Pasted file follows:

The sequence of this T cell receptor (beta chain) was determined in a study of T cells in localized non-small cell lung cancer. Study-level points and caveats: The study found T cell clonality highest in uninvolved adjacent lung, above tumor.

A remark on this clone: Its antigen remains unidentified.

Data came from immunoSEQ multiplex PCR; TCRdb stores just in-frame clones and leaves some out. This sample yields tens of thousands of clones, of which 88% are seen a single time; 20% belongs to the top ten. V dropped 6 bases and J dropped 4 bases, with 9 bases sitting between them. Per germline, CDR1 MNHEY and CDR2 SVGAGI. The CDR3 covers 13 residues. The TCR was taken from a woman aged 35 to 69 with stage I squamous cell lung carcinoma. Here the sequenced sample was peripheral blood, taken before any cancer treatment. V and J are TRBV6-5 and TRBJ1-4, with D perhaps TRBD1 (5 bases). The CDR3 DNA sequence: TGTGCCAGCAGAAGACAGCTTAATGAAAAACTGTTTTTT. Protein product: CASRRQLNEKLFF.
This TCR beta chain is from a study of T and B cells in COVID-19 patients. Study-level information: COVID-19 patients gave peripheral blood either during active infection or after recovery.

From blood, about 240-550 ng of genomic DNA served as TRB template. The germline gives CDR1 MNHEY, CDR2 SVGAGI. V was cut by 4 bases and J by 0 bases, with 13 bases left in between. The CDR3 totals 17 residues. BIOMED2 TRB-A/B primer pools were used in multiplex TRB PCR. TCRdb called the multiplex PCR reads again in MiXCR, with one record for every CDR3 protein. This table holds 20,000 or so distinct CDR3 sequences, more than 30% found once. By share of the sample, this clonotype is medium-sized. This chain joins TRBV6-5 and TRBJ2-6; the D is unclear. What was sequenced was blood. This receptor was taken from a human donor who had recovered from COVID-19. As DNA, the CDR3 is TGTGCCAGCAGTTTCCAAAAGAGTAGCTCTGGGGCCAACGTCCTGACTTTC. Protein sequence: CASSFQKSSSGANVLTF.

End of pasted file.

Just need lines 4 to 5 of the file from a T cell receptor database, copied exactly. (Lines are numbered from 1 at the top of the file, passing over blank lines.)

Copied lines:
This TCR beta chain is from a study of T and B cells in COVID-19 patients. Study-level information: COVID-19 patients gave peripheral blood either during active infection or after recovery.

From blood, about 240-550 ng of genomic DNA served as TRB template. The germline gives CDR1 MNHEY, CDR2 SVGAGI. V was cut by 4 bases and J by 0 bases, with 13 bases left in between. The CDR3 totals 17 residues. BIOMED2 TRB-A/B primer pools were used in multiplex TRB PCR. TCRdb called the multiplex PCR reads again in MiXCR, with one record for every CDR3 protein. This table holds 20,000 or so distinct CDR3 sequences, more than 30% found once. By share of the sample, this clonotype is medium-sized. This chain joins TRBV6-5 and TRBJ2-6; the D is unclear. What was sequenced was blood. This receptor was taken from a human donor who had recovered from COVID-19. As DNA, the CDR3 is TGTGCCAGCAGTTTCCAAAAGAGTAGCTCTGGGGCCAACGTCCTGACTTTC. Protein sequence: CASSFQKSSSGANVLTF.